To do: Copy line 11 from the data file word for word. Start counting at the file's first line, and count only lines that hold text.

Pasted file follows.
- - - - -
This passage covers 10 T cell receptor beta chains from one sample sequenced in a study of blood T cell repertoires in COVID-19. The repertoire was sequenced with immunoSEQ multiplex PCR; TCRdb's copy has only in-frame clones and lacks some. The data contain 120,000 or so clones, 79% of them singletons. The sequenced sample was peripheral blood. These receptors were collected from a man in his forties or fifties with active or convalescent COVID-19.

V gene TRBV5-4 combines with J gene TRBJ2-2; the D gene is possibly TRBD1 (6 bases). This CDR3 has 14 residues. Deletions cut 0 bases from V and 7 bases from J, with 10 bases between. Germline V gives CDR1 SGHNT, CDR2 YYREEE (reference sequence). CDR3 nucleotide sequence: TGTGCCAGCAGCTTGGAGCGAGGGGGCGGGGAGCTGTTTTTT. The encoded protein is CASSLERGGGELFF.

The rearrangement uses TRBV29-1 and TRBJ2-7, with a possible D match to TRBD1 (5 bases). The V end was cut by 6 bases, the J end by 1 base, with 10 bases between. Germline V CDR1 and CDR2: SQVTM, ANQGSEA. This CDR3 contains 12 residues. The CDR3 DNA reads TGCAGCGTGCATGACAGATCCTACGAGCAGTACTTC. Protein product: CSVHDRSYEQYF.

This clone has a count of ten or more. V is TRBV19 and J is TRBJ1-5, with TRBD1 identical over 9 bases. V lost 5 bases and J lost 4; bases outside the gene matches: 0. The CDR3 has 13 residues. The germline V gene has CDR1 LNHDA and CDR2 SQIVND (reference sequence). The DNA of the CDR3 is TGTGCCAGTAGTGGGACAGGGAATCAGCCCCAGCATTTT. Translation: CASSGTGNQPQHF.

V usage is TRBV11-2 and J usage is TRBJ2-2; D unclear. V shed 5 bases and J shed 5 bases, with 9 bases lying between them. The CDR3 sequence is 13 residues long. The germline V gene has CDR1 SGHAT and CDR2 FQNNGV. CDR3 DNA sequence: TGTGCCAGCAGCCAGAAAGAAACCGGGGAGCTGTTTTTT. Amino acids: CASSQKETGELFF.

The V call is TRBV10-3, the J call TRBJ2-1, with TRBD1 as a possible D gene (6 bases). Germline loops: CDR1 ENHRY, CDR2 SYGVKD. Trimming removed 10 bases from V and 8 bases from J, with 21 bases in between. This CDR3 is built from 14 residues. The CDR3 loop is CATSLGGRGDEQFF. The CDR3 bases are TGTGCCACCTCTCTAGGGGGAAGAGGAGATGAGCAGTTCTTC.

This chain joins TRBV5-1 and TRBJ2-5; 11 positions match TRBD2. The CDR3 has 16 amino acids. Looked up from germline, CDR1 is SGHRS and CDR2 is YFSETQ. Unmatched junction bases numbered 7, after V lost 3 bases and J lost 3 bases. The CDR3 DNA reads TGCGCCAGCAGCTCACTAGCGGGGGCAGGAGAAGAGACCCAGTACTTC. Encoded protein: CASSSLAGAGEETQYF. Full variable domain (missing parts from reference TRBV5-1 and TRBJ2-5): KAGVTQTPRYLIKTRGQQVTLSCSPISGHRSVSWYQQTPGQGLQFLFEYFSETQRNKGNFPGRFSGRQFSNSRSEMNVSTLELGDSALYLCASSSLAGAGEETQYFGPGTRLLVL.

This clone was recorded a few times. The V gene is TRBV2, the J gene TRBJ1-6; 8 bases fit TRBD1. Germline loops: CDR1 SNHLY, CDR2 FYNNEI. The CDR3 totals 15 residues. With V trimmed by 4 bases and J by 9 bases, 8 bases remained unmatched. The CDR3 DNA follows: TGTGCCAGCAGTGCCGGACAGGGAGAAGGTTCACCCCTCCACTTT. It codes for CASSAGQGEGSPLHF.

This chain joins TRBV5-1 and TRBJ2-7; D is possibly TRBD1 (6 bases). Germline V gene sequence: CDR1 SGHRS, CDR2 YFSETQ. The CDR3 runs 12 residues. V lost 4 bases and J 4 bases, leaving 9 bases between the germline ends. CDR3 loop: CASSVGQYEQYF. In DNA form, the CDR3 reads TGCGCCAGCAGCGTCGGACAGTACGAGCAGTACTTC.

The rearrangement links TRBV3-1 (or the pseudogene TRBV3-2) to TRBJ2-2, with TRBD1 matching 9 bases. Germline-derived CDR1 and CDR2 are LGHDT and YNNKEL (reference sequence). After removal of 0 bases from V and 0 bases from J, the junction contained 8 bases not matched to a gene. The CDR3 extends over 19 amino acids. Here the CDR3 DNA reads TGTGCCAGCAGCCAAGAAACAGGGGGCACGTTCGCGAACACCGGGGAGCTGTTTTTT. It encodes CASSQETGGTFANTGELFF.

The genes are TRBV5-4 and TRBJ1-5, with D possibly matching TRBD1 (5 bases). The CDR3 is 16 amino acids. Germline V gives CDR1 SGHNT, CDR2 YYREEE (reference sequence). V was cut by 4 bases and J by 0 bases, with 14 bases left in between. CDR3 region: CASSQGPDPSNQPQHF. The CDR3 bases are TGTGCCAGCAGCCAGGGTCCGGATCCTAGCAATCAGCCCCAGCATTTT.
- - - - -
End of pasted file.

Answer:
The genes are TRBV5-4 and TRBJ1-5, with D possibly matching TRBD1 (5 bases). The CDR3 is 16 amino acids. Germline V gives CDR1 SGHNT, CDR2 YYREEE (reference sequence). V was cut by 4 bases and J by 0 bases, with 14 bases left in between. CDR3 region: CASSQGPDPSNQPQHF. The CDR3 bases are TGTGCCAGCAGCCAGGGTCCGGATCCTAGCAATCAGCCCCAGCATTTT.